by Nikolai Gogol
So how exactly do you figure out when you're reading magical realism and not some other genre that's got weird stuff in it, like fairy tales or sci fi? This might come as a bit of shock, but the very first thing to do is to see if there are magical or supernatural elements in the thing. (Hint: a nose walking around living its own life counts as a supernatural element.)
Now, once you've found your magic thing, the next thing to do is to eliminate the markers of other genres. Are there fairy tale creatures there? Dragons, witches, that sort of thing? No? Ok, scratch off fantasy and fairy tale. Next, are there wise, talking animals or some inanimate objects teaching you right from wrong? Not so much? Ok, then you're not dealing with a parable or a fable. Finally, is it set in some distant future where the technology is so advanced it might as well be magic? Yeah, not in this one, so it's not hard or soft science fiction either.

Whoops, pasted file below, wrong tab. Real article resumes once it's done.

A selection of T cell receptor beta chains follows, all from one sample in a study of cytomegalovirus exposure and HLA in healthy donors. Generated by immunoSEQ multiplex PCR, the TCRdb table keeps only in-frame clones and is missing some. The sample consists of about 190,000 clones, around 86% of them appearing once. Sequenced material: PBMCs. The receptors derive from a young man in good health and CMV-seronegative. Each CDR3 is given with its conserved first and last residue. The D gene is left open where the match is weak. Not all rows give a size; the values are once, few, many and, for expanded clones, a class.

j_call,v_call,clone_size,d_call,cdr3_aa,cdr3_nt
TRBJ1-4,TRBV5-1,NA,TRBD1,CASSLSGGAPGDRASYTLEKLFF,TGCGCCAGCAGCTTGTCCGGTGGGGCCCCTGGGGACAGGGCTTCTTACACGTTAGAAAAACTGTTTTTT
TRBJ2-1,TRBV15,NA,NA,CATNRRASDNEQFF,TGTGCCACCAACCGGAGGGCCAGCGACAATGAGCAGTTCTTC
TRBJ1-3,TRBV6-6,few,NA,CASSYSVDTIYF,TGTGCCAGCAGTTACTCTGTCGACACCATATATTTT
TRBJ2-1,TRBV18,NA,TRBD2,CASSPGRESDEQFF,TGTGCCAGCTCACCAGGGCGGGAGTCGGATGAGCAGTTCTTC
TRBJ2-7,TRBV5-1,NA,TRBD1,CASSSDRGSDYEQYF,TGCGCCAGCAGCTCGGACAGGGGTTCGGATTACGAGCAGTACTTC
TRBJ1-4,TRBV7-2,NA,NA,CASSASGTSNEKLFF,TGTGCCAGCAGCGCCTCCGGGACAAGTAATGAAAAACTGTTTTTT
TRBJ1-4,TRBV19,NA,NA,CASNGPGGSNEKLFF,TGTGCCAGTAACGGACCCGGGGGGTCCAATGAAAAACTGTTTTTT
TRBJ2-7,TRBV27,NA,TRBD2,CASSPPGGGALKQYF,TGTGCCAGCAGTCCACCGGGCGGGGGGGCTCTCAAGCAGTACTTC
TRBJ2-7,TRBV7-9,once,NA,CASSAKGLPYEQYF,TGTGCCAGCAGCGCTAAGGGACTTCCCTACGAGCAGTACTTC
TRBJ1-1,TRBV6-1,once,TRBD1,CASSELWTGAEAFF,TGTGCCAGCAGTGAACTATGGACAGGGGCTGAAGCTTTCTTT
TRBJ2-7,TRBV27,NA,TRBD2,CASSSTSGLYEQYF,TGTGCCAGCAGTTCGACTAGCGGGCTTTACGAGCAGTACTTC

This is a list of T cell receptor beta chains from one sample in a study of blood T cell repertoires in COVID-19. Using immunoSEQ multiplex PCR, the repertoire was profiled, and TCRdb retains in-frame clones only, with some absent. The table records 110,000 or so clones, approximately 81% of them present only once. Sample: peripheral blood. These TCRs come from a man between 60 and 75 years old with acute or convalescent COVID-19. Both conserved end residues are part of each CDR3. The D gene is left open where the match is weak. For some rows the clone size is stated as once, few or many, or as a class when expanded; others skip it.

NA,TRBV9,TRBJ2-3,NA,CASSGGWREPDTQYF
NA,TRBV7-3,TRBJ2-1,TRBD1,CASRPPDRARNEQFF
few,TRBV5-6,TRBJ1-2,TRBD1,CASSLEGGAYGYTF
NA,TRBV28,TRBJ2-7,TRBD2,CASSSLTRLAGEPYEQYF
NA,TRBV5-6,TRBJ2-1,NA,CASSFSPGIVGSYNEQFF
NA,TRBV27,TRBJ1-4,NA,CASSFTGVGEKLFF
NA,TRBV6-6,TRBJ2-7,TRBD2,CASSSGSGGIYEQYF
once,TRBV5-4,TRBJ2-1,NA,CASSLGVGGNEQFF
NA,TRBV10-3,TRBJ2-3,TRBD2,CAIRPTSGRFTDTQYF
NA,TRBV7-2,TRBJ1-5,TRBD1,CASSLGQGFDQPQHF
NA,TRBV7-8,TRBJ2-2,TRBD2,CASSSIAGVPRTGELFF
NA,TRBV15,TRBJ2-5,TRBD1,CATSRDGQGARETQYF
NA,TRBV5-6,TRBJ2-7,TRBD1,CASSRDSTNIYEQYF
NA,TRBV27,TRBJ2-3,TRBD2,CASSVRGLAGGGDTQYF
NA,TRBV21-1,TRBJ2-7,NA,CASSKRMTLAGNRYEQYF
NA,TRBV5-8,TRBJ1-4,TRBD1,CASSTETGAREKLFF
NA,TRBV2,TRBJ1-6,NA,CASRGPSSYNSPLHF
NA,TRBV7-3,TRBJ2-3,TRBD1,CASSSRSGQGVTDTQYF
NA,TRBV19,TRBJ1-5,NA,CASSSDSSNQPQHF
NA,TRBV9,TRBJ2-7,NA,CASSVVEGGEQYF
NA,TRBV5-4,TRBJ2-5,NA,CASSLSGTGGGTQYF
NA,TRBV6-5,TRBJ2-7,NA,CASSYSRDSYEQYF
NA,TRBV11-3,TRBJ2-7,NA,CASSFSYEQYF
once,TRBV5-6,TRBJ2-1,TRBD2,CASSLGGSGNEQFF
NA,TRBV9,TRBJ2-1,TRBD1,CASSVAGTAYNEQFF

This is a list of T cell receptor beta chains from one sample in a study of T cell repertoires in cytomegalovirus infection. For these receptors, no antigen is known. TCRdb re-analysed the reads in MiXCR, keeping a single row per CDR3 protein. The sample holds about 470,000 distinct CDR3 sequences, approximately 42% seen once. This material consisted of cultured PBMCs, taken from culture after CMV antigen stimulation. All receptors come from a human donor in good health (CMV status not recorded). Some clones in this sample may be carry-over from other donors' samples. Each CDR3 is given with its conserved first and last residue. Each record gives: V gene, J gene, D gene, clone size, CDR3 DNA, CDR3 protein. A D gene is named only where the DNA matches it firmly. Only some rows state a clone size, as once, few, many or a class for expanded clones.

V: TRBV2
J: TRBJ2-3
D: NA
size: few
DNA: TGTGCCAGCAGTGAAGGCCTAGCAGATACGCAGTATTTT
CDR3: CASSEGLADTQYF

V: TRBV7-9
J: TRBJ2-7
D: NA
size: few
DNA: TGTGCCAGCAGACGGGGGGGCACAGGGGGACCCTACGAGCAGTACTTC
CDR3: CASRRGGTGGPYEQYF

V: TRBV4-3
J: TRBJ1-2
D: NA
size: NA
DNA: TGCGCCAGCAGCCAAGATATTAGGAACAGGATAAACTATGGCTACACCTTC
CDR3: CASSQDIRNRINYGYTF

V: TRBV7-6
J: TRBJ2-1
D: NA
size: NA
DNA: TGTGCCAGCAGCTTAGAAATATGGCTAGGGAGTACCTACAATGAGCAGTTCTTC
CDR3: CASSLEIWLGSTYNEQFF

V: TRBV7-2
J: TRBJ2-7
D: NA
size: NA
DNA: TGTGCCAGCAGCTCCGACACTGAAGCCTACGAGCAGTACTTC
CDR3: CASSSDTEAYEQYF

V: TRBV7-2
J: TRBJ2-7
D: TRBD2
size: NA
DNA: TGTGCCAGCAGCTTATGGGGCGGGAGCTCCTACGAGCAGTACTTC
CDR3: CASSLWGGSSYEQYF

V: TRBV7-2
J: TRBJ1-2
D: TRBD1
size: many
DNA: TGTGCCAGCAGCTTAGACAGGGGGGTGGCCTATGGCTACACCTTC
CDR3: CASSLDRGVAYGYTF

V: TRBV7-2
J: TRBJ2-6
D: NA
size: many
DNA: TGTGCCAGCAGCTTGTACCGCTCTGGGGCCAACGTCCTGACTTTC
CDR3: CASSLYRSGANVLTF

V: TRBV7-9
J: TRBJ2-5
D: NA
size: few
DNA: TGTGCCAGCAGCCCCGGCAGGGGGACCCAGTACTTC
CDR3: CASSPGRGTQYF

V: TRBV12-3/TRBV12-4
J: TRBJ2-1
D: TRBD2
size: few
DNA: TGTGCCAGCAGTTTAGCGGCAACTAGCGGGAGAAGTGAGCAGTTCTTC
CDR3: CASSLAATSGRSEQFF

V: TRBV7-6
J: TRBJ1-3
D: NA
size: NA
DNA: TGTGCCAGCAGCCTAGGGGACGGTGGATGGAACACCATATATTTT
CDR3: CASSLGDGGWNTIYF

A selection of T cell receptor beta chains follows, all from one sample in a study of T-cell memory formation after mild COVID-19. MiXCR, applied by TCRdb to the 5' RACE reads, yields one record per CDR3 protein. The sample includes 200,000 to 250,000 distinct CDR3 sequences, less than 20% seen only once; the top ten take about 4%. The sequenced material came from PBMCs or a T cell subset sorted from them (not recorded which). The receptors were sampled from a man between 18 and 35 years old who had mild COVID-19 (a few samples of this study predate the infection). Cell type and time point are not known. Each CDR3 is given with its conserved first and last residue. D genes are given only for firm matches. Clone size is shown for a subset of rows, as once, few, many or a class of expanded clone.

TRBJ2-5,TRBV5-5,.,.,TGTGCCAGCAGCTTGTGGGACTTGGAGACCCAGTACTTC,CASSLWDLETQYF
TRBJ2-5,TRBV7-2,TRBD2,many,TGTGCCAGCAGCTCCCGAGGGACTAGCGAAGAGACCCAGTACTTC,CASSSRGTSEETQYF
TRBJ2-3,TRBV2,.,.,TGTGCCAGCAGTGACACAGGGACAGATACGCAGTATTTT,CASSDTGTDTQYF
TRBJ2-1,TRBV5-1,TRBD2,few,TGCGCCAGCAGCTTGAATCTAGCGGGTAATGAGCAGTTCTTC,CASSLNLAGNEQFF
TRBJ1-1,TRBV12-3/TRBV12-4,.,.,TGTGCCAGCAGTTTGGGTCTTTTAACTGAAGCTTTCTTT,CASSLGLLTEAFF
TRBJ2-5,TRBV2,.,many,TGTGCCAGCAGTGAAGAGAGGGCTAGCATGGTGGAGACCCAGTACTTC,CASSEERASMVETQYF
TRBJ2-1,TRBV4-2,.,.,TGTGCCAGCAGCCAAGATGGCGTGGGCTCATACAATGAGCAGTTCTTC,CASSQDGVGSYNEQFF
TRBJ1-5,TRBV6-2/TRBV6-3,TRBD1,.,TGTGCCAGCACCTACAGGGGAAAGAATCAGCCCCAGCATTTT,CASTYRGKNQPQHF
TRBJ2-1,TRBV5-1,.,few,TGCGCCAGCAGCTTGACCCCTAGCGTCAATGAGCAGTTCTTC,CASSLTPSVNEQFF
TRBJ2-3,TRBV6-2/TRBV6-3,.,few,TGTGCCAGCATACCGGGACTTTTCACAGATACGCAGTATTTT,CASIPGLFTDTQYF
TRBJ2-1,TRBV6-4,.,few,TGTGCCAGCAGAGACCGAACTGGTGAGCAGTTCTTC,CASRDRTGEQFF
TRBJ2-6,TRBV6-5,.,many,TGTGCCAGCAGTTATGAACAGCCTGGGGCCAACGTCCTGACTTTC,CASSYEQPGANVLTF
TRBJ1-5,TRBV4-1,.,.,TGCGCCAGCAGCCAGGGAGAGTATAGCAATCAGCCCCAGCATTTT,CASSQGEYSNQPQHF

The final test is probably the most subjective. Take a good look at your text and try to eliminate the one magical thing. Is the story as realistic as possible in every other way? Now, put the magic thing back and take one last look. Do the characters in the story react to the magical as some crazy insanity-causing nonsense, like we would in the real world? Or do they just shrug it off as nothing to write home about?
In this story, for example, there is a nose just walking around like a person. And also there is a guy walking around with no nose on his face and no mark that shows that a nose ever existed there. Now, if you saw either of these things on your street, you would… yeah, freak out. But in Gogol's world? Everyone just gives it a "meh." And, bingo—that's magical realism.